By Conor McCabe.
Money exists in an opaque space, with its own language and gatekeepers to knowledge. As citizens, we are required to support the profit-seeking strategies of financial institutions, but we are not supposed to question those strategies, the logic that underpins them, nor the power relations that envelop its world. Money is just a thing, the economists say, one that is too complicated for ordinary and feeble minds.
Yet as the 2008 crisis showed, when finance crashes, societies follow. The hold it has on our lives is not abstract. It is real, and it is vicious.
In the case of Ireland, the decision to give an almost blanket guarantee to six banks was in effect a bailout of those institutions and a cohort of their property-based clients. The fact that it failed does not take away from the intention. It was an exercise in genuine political and economic power, one that put certain vested interests over the well-being of the state.
All across Europe, governments imposed austerity. It was an act of self-preservation by financial institutions that was implemented with zeal by central banks, politicians and bureaucrats. It amounted to a direct attack on the lives of hundreds of millions of people.
The naked threats of the European Central Bank and European Commission to cut funding to non-compliant states, and the use of the euro as a bludgeon for political and economic purposes, is a far cry from the standard definition of money as an asset that simply functions as a store of value, a unit of account, and a medium of exchange. It is a benign reading of money that does not fit too well with the evidence we have of it being used to cajole and bully entire peoples into political and economic decisions that are clearly against their collective interests. The financial system works for those who wield the most influence over it. This is a class interest and it has deep roots.
The question, then, is how do we replace private financial interests with social solidarity, and how do we do it without making things worse? Without a workable method of implementation, any vision put forward of a progressive and equal Ireland is merely an aspiration. The model that has the best chance of achieving this is that of a commonwealth of civil society and trade unions working in tandem with a progressive political sphere. This presents its own challenges of course, but the alternative is acquiescence, and that is no alternative at all.
No plan, of course, survives contact with reality. The more intricate the design, the more likely it will fail. To coin an old phrase, ‘Man plans and God laughs’.
The strategies that work are the ones that leave room for creativity and spontaneity. They have to do this, for the world has a way of throwing curve balls that knock you over when you least expect it. This means that a progressive movement cannot simply follow a plan as if life is some sort of predetermined pathway.
A progressive movement needs a set of objectives, an organisational structure to harness the societal energy that is out there for progressive change, a plan on how to achieve those objectives, and, crucially, the ability to think and rethink the plan while it is in operation. The objectives stay the same; the flexibility is in the methods we adopt to get there.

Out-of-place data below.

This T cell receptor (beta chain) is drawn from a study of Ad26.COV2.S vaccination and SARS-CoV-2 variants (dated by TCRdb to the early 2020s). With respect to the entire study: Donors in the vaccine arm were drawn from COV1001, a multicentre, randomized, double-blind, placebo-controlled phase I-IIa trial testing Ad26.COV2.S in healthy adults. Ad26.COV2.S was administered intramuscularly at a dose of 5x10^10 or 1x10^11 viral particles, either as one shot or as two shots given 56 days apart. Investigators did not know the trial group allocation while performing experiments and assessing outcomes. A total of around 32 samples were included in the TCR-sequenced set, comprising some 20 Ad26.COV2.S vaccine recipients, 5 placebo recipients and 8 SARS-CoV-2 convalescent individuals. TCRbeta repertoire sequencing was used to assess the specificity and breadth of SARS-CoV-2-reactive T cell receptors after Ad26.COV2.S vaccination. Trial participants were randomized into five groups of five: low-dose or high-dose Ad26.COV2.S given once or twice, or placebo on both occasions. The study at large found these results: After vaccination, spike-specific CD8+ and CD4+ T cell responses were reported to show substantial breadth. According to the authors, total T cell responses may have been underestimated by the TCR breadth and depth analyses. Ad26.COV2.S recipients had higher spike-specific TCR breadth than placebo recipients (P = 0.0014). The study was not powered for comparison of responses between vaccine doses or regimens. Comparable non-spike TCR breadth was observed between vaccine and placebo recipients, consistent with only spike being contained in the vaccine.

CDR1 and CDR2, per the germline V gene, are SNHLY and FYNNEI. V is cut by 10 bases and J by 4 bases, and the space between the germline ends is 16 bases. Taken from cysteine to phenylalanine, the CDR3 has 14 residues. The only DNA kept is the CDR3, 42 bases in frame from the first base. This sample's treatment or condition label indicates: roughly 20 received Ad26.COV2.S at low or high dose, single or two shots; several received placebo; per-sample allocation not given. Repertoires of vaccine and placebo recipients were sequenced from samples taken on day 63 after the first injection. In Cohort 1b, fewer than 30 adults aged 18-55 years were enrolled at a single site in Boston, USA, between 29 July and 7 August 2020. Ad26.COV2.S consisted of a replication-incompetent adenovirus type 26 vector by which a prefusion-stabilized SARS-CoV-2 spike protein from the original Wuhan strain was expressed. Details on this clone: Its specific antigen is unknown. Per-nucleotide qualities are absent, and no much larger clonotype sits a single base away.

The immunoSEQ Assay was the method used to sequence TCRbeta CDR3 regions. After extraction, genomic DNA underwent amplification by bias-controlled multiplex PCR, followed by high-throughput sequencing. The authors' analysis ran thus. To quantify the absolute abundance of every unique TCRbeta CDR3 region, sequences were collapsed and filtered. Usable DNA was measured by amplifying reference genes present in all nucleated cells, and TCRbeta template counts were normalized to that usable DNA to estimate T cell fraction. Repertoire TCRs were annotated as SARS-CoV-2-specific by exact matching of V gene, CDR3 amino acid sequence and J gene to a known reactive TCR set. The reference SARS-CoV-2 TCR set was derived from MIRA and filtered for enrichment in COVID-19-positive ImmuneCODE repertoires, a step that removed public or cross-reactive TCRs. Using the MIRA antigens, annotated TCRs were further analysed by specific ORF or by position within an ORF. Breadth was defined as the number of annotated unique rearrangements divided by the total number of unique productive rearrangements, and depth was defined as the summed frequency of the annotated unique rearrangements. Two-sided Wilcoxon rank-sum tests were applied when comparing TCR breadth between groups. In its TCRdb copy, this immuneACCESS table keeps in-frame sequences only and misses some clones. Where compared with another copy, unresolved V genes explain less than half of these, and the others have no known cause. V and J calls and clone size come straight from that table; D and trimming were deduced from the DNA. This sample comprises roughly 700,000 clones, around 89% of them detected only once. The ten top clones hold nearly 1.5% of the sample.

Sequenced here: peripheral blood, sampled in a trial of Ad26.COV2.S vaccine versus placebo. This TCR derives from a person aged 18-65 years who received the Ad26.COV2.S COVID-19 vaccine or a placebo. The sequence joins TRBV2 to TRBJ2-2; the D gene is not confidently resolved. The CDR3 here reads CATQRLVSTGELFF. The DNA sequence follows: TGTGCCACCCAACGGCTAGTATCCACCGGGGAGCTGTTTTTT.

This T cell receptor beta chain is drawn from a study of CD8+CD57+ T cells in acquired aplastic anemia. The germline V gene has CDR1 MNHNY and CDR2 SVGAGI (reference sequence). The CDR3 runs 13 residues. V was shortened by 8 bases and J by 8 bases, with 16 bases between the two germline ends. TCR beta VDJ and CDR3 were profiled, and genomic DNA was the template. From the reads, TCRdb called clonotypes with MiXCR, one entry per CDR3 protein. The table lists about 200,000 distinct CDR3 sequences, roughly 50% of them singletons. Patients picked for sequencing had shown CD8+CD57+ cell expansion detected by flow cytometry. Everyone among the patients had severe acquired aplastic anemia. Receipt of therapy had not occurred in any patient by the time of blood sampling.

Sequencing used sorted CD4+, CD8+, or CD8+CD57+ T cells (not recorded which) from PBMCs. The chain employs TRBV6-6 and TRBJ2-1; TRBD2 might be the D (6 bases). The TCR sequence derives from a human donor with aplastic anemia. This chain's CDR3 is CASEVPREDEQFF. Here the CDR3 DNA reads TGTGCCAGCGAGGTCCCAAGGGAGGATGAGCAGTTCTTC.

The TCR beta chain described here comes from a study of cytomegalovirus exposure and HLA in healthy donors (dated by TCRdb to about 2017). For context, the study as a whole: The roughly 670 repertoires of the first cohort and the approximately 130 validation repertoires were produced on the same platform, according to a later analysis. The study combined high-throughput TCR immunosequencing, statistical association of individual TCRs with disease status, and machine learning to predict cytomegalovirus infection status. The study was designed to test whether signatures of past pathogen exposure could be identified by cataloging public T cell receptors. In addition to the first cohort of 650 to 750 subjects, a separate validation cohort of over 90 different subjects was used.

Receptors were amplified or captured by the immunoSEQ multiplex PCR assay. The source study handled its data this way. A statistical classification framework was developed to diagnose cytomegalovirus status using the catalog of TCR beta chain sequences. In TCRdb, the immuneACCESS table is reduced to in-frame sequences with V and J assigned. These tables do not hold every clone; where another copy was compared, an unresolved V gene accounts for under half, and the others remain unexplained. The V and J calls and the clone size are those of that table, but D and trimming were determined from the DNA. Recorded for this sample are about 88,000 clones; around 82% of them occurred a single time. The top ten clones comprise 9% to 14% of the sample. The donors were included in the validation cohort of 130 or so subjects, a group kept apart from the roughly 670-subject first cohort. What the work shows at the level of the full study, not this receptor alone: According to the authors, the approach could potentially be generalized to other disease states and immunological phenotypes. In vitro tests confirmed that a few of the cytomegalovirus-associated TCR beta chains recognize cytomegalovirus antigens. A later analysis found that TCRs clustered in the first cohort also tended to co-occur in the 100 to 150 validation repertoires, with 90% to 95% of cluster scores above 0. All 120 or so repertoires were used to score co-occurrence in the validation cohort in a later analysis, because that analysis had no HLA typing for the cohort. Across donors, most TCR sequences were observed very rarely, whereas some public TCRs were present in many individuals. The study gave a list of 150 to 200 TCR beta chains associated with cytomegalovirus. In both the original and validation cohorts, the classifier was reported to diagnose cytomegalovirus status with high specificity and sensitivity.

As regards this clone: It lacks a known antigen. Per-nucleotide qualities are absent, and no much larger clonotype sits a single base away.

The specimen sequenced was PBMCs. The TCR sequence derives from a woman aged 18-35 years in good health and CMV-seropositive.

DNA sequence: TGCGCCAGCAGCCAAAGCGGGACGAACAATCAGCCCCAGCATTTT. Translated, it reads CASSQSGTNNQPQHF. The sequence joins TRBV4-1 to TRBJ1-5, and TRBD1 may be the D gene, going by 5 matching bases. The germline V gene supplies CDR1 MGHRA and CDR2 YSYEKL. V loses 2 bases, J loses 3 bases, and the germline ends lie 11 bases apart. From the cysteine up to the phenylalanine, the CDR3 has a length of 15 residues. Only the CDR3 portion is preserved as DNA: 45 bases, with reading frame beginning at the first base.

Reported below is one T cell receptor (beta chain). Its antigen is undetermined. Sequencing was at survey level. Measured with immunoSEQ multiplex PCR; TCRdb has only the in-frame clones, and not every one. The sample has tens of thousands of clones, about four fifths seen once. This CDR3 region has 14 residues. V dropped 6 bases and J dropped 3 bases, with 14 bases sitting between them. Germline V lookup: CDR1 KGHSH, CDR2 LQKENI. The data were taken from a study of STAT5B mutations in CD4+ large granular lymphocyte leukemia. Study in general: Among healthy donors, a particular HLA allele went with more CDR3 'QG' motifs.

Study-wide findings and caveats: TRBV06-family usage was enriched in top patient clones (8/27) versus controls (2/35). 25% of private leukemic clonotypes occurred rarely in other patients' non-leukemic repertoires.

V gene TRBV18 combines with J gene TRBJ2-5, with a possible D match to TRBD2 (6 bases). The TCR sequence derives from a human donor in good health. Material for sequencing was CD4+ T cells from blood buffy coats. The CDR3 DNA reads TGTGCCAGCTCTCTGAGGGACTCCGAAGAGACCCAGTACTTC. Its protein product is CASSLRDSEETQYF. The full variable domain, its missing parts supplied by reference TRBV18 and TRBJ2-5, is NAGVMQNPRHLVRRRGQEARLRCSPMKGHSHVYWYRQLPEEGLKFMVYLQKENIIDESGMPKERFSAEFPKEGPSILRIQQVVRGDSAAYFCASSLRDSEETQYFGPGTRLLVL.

This is about education, in particular activist education, all framed by class consciousness and a gendered analysis of societal relations – that is, an awareness and understanding of how class and gender work, their economic and gendered necessities, and the organisational solidarity needed to tackle overcome them.
Activist education, done properly, does not teach you how society works so much as teach you to think about how society works. It does that for a very specific and practical reason: activists are on the ground and they need to be able to adapt strategies as and when the need arises. They need to be able to think clearly about how to achieve the same objectives but by different means as circumstances change.
When we talk about education we are talking about a way of harnessing the experience and creativity of activists, and placing that energy within a conceptual framework of economic class and gendered power relations and how they operate in Ireland today. Education used in this way simply gives direction and focus to what is already there. Education is not knowledge; it is understanding. It is not passive; it is active.
Education is a tool that builds a deeper understanding social and economic power relations by using the knowledge and experience of activists on the ground. A movement that is able to think for itself – genuinely think for itself – is genuinely transformative.
It is entirely achievable.
Dr Conor McCabe is a research associate with UCD Equality Studies Centre, and the author of Money (Cork University Press, 2018). He has written extensively on Irish finance and is involved in activist education, working with political, trade union, and community groups in both the Republic of Ireland and Northern Ireland.